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horrible Charnieuse woman, a dread
ful greedy Impostor'
"Have you any letter that your
mother ever -wrote?" asked the young
The girl reflected. 'Tes. Father
showed her one of my mother's let
ters on.ce," she answered, "I believe
I can get It for you."
"One mdre question. Is it possi
ble for ypa to bring me to one of
these seances?" asked Harry.
"Why, of course," replied the girl,
"father is delighted to have people
broughtj-if-he thinks he can convince
them. Only; you see the Charmeuse
woman is too cunning to write" those
communications when anyone else is
She brought Harry the letter the
following day, and it was arranged,
that he should call thetfext eyening
at the house,, where a seance was to
be hekj. "
He dOOldvUOt-avoid some trenfrin-
tion wiiefr'b!ewas shown into the
room. Me. Ilawrence. the old lawver.
was seated, ft his chair, and, near
him, A creature-in a black frizzled wig
with a pat of singularly penetrating
grey eyes which, turned bn him, ap
prizing him at once that the Char
meuse Was onguard, and that there
would be no "communication" worth
"Father, thisJs my friend Mr. Fen
ton, who is anxious to study spiritu
alistic phenomena," "said the girl, in
"I am pleased to meet you, sir,"
said the deluded old man, rising and
extending his hand warmly. "Ma-
dame Charmeuse, permit me to pre
sent Mr. Fenton. Yes, sir, we are in
a position to know beyond doubt that
the dead return, to manifest them
selves by the hand of the livings You
' are acquainted with automatism?"
"Not yet," said Harry. r
"It is not likely that you yourself
will' receive a communication at
first," i said Mr. Lawrence. "It takes
time to make the spirits aware that
you t are here. But if you conceit-1
1 trate hard' you may assure yourself
that you will draw pure spirits' down
to these earth-bound regions but let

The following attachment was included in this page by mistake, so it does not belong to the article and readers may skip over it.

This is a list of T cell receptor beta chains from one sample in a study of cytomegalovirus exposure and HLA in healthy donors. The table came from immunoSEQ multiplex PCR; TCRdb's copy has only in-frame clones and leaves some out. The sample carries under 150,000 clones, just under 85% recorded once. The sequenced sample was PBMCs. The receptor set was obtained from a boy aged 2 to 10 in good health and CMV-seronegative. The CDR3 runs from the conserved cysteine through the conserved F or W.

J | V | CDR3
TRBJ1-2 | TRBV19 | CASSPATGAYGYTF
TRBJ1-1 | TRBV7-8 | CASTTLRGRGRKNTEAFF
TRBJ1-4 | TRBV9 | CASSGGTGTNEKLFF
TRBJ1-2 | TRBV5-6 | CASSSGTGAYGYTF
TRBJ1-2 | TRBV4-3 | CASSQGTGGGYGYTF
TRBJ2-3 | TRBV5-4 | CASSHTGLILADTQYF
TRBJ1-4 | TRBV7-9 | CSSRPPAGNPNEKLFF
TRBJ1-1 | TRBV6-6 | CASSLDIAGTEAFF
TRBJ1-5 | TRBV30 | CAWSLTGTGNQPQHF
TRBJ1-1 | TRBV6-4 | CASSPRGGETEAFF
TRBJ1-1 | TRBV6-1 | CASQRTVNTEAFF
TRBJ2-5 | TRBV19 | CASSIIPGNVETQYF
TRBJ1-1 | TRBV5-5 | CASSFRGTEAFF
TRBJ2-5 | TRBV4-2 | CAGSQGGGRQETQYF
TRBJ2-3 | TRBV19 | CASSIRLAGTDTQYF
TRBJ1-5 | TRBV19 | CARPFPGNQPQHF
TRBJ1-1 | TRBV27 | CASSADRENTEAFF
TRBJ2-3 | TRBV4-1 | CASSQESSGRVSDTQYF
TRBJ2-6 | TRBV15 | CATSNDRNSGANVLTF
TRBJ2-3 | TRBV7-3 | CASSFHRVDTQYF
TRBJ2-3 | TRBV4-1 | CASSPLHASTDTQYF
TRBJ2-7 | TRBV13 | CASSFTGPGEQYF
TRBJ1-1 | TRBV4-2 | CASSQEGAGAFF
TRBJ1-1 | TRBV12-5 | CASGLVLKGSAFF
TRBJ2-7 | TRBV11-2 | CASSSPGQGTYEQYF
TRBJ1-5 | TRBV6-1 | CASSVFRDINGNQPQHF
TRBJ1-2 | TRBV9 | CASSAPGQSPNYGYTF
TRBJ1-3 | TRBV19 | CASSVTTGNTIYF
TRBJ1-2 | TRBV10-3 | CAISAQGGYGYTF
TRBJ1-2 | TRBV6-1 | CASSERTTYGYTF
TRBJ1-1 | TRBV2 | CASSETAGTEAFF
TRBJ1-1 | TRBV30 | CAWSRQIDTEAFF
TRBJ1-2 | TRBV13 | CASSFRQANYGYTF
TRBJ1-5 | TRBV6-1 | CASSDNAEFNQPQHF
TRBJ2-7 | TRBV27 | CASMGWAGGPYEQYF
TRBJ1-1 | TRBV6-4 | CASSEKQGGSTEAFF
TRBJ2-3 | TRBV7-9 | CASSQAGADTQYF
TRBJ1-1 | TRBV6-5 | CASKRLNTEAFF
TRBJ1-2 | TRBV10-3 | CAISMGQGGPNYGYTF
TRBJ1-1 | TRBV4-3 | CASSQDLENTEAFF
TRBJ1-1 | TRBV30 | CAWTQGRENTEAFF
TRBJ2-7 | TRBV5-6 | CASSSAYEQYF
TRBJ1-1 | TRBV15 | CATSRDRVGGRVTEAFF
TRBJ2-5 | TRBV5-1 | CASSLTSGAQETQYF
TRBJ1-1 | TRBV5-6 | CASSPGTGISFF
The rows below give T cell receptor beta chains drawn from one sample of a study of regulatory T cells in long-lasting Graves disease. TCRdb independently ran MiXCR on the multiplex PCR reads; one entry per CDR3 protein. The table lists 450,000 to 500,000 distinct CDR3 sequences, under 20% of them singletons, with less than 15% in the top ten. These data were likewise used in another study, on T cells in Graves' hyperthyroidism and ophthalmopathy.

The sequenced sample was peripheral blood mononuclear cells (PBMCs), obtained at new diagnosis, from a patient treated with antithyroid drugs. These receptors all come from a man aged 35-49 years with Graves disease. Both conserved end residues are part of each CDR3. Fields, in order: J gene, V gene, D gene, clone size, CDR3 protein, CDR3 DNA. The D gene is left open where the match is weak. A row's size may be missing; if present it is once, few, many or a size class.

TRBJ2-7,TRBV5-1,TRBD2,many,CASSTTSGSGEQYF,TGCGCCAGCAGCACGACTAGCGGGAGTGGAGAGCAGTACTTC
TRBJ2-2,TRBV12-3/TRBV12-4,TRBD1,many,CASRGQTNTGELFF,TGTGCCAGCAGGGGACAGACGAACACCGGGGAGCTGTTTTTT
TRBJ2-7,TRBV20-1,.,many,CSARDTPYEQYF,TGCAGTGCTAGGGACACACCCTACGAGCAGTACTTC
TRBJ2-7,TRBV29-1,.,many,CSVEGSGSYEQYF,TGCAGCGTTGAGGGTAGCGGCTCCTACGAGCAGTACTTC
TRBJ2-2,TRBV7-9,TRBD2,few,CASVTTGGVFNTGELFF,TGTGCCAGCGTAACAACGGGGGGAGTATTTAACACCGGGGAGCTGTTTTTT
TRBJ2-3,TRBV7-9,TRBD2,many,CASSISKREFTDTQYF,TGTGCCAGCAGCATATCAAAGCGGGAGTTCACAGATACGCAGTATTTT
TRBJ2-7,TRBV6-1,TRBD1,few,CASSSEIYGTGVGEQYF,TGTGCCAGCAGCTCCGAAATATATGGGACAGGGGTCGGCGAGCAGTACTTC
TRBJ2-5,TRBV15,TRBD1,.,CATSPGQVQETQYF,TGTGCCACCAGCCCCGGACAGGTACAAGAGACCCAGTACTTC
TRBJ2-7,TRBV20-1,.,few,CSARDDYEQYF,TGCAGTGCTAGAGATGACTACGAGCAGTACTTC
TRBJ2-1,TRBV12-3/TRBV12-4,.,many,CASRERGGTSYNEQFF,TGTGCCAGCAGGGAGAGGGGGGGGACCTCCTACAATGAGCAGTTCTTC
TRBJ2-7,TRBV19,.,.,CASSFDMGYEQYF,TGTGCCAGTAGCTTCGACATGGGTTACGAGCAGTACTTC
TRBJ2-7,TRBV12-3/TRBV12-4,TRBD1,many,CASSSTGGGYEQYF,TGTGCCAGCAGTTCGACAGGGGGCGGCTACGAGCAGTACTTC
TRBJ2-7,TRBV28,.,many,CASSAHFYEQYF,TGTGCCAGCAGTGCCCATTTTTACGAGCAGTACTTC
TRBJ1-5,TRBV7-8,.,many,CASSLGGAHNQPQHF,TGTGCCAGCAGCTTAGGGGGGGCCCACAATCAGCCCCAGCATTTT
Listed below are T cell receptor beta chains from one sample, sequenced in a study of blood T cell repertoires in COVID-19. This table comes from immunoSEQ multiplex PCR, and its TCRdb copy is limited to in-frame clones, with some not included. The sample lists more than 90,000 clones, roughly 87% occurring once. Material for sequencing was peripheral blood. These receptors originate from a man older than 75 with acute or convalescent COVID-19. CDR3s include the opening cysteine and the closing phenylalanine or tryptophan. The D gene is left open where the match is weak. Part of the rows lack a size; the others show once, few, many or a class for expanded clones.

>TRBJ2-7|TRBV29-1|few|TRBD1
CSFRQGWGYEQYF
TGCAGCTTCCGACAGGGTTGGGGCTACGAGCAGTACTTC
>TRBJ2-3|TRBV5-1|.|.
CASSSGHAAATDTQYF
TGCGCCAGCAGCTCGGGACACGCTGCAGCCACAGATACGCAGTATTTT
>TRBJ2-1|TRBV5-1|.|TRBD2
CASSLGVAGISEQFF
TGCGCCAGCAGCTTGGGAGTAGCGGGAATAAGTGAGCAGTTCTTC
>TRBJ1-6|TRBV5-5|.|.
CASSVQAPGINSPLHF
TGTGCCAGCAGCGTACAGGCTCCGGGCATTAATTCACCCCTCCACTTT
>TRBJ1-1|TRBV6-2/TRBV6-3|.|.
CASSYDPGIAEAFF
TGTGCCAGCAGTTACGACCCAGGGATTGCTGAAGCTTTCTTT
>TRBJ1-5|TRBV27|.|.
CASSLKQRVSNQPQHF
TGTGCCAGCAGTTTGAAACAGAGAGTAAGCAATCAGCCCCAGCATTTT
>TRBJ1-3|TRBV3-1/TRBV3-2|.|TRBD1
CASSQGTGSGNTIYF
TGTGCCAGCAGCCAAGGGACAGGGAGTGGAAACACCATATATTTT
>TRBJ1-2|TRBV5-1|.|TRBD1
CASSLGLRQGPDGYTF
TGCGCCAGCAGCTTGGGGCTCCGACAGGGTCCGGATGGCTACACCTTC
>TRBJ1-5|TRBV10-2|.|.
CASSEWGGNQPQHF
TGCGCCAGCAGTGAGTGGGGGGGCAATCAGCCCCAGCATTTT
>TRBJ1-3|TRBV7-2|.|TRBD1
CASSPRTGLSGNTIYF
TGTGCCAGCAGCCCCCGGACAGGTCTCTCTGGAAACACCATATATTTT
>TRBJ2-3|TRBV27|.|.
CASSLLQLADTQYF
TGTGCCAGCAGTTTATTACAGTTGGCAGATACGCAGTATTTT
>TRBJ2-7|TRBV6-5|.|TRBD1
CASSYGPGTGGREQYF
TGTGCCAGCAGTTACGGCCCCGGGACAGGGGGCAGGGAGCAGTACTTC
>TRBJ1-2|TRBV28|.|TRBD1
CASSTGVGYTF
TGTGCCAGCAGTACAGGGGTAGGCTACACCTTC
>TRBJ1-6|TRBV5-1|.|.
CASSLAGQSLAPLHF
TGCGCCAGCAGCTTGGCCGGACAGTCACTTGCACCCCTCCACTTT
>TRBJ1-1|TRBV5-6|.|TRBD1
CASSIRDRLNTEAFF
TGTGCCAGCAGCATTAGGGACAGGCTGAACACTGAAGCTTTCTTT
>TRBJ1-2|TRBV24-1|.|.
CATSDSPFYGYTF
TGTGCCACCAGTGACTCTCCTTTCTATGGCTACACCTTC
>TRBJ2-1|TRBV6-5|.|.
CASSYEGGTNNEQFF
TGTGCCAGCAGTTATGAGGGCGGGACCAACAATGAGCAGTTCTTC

us begin-," he ended, taking his seat at
a small table,
The "Medium" followed suit with
poor grace, and, a sheet of paper hav
ing been placed under her hand, and,
a pencil beside it, the lights were
It was creepy Harry "acknowledg
ed that. But the thought of Miss Lucy
had somehow .become an inspiration
to him. He felt that he must save
her fortune from the grasp of the,,
harpy opposite him. Once his hand
met hers and he ventured a silent
pressure of good-will. He thought it
was returned before the girl drew
"I'm going into a trance," an
nounced Madame Charmeuse. "J'm
going going hello folks!"
The last was in a tnn, squeaky
voice which made Harry jump in his
"That's Joey, the Indian boy," ex
plained Mr. Fenton. "He always
comes to announce who is present.
"We can't do much tonight," said
Joey. "The spirits won't write. They
say there's an unbelieving presence
here which- is antagonistic to their
"Isn't either of my wives there?"
asked Mr. Lawrence.
"Yep, they're both here, but they
say they can't write," said Joey.
"Dear me, I am sorry I am antag
onistic," said Harry.
"You get out!" squeaked Joey.
"You've got no business here, and
yo know it."
Papa, perhaps it would be better
'to turn up the lights," said Lucy
quickly. And the lignts, turned up,
showed Madame Charmeuse just
coming out of her doze:
"Did anybody come " inquired the
"No," said the old lawyer. "The
influences u were antagonistic, Joey
said they couldn't "
"What's this?" cried Harry, snatch-
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